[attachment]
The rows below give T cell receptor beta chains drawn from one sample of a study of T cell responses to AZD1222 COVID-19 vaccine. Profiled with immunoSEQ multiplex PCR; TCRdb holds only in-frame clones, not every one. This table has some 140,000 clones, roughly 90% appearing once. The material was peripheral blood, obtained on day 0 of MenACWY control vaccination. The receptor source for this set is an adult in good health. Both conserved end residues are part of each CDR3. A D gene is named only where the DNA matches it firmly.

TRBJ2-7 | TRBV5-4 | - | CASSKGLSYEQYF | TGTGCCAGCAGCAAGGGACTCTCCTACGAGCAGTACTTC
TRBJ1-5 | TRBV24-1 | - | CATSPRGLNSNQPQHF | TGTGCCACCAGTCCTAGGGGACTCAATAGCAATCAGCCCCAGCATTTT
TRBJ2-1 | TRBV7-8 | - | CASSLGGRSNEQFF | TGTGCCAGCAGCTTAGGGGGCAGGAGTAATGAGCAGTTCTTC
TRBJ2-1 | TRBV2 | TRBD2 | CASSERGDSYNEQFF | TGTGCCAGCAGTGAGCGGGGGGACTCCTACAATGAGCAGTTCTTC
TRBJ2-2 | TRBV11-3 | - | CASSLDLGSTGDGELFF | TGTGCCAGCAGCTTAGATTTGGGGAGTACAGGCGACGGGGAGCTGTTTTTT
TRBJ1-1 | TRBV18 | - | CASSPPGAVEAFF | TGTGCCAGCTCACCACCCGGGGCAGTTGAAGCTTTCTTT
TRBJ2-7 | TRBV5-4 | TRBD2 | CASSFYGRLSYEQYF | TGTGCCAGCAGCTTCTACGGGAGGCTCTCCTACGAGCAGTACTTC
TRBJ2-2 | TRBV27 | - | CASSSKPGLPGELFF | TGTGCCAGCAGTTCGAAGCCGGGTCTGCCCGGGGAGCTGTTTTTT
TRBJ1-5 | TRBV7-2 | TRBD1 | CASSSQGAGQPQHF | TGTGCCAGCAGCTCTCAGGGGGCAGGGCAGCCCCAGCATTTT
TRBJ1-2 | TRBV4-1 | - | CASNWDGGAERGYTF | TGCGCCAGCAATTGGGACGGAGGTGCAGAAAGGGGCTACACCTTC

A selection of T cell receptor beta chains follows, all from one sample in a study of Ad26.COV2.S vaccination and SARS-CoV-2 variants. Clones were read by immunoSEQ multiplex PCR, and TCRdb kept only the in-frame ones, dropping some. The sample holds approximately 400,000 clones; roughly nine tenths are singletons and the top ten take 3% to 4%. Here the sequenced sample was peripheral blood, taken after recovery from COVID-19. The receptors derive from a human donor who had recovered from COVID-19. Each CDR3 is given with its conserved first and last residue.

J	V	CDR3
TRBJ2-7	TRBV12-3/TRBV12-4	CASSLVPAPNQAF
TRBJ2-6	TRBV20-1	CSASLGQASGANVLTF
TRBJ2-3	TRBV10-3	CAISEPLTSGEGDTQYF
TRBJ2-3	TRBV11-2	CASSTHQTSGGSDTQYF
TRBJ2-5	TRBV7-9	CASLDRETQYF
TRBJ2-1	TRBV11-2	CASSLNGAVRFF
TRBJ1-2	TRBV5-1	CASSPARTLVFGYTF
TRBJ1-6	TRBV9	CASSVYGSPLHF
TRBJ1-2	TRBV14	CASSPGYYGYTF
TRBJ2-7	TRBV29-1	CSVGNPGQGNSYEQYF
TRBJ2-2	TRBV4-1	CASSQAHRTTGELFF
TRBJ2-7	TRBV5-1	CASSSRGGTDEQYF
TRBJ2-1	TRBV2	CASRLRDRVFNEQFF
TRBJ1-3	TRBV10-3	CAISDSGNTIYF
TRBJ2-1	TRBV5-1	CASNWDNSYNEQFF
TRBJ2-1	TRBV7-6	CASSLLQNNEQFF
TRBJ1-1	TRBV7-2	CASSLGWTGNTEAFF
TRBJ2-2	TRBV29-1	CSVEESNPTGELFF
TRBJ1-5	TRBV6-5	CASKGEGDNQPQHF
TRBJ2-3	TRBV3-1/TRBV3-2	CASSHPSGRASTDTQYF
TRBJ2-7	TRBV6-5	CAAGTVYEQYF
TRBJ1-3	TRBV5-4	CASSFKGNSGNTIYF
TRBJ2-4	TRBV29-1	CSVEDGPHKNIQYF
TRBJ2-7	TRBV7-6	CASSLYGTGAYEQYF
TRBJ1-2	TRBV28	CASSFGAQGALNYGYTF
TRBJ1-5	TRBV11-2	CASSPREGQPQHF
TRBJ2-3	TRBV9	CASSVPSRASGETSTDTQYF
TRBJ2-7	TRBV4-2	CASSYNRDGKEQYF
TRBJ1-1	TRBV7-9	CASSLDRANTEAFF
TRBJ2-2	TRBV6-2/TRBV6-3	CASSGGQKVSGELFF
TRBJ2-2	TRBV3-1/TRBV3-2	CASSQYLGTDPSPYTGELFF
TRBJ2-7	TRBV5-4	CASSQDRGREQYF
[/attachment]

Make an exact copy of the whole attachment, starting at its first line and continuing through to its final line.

The rows below give T cell receptor beta chains drawn from one sample of a study of T cell responses to AZD1222 COVID-19 vaccine. Profiled with immunoSEQ multiplex PCR; TCRdb holds only in-frame clones, not every one. This table has some 140,000 clones, roughly 90% appearing once. The material was peripheral blood, obtained on day 0 of MenACWY control vaccination. The receptor source for this set is an adult in good health. Both conserved end residues are part of each CDR3. A D gene is named only where the DNA matches it firmly.

TRBJ2-7 | TRBV5-4 | - | CASSKGLSYEQYF | TGTGCCAGCAGCAAGGGACTCTCCTACGAGCAGTACTTC
TRBJ1-5 | TRBV24-1 | - | CATSPRGLNSNQPQHF | TGTGCCACCAGTCCTAGGGGACTCAATAGCAATCAGCCCCAGCATTTT
TRBJ2-1 | TRBV7-8 | - | CASSLGGRSNEQFF | TGTGCCAGCAGCTTAGGGGGCAGGAGTAATGAGCAGTTCTTC
TRBJ2-1 | TRBV2 | TRBD2 | CASSERGDSYNEQFF | TGTGCCAGCAGTGAGCGGGGGGACTCCTACAATGAGCAGTTCTTC
TRBJ2-2 | TRBV11-3 | - | CASSLDLGSTGDGELFF | TGTGCCAGCAGCTTAGATTTGGGGAGTACAGGCGACGGGGAGCTGTTTTTT
TRBJ1-1 | TRBV18 | - | CASSPPGAVEAFF | TGTGCCAGCTCACCACCCGGGGCAGTTGAAGCTTTCTTT
TRBJ2-7 | TRBV5-4 | TRBD2 | CASSFYGRLSYEQYF | TGTGCCAGCAGCTTCTACGGGAGGCTCTCCTACGAGCAGTACTTC
TRBJ2-2 | TRBV27 | - | CASSSKPGLPGELFF | TGTGCCAGCAGTTCGAAGCCGGGTCTGCCCGGGGAGCTGTTTTTT
TRBJ1-5 | TRBV7-2 | TRBD1 | CASSSQGAGQPQHF | TGTGCCAGCAGCTCTCAGGGGGCAGGGCAGCCCCAGCATTTT
TRBJ1-2 | TRBV4-1 | - | CASNWDGGAERGYTF | TGCGCCAGCAATTGGGACGGAGGTGCAGAAAGGGGCTACACCTTC

A selection of T cell receptor beta chains follows, all from one sample in a study of Ad26.COV2.S vaccination and SARS-CoV-2 variants. Clones were read by immunoSEQ multiplex PCR, and TCRdb kept only the in-frame ones, dropping some. The sample holds approximately 400,000 clones; roughly nine tenths are singletons and the top ten take 3% to 4%. Here the sequenced sample was peripheral blood, taken after recovery from COVID-19. The receptors derive from a human donor who had recovered from COVID-19. Each CDR3 is given with its conserved first and last residue.

J	V	CDR3
TRBJ2-7	TRBV12-3/TRBV12-4	CASSLVPAPNQAF
TRBJ2-6	TRBV20-1	CSASLGQASGANVLTF
TRBJ2-3	TRBV10-3	CAISEPLTSGEGDTQYF
TRBJ2-3	TRBV11-2	CASSTHQTSGGSDTQYF
TRBJ2-5	TRBV7-9	CASLDRETQYF
TRBJ2-1	TRBV11-2	CASSLNGAVRFF
TRBJ1-2	TRBV5-1	CASSPARTLVFGYTF
TRBJ1-6	TRBV9	CASSVYGSPLHF
TRBJ1-2	TRBV14	CASSPGYYGYTF
TRBJ2-7	TRBV29-1	CSVGNPGQGNSYEQYF
TRBJ2-2	TRBV4-1	CASSQAHRTTGELFF
TRBJ2-7	TRBV5-1	CASSSRGGTDEQYF
TRBJ2-1	TRBV2	CASRLRDRVFNEQFF
TRBJ1-3	TRBV10-3	CAISDSGNTIYF
TRBJ2-1	TRBV5-1	CASNWDNSYNEQFF
TRBJ2-1	TRBV7-6	CASSLLQNNEQFF
TRBJ1-1	TRBV7-2	CASSLGWTGNTEAFF
TRBJ2-2	TRBV29-1	CSVEESNPTGELFF
TRBJ1-5	TRBV6-5	CASKGEGDNQPQHF
TRBJ2-3	TRBV3-1/TRBV3-2	CASSHPSGRASTDTQYF
TRBJ2-7	TRBV6-5	CAAGTVYEQYF
TRBJ1-3	TRBV5-4	CASSFKGNSGNTIYF
TRBJ2-4	TRBV29-1	CSVEDGPHKNIQYF
TRBJ2-7	TRBV7-6	CASSLYGTGAYEQYF
TRBJ1-2	TRBV28	CASSFGAQGALNYGYTF
TRBJ1-5	TRBV11-2	CASSPREGQPQHF
TRBJ2-3	TRBV9	CASSVPSRASGETSTDTQYF
TRBJ2-7	TRBV4-2	CASSYNRDGKEQYF
TRBJ1-1	TRBV7-9	CASSLDRANTEAFF
TRBJ2-2	TRBV6-2/TRBV6-3	CASSGGQKVSGELFF
TRBJ2-2	TRBV3-1/TRBV3-2	CASSQYLGTDPSPYTGELFF
TRBJ2-7	TRBV5-4	CASSQDRGREQYF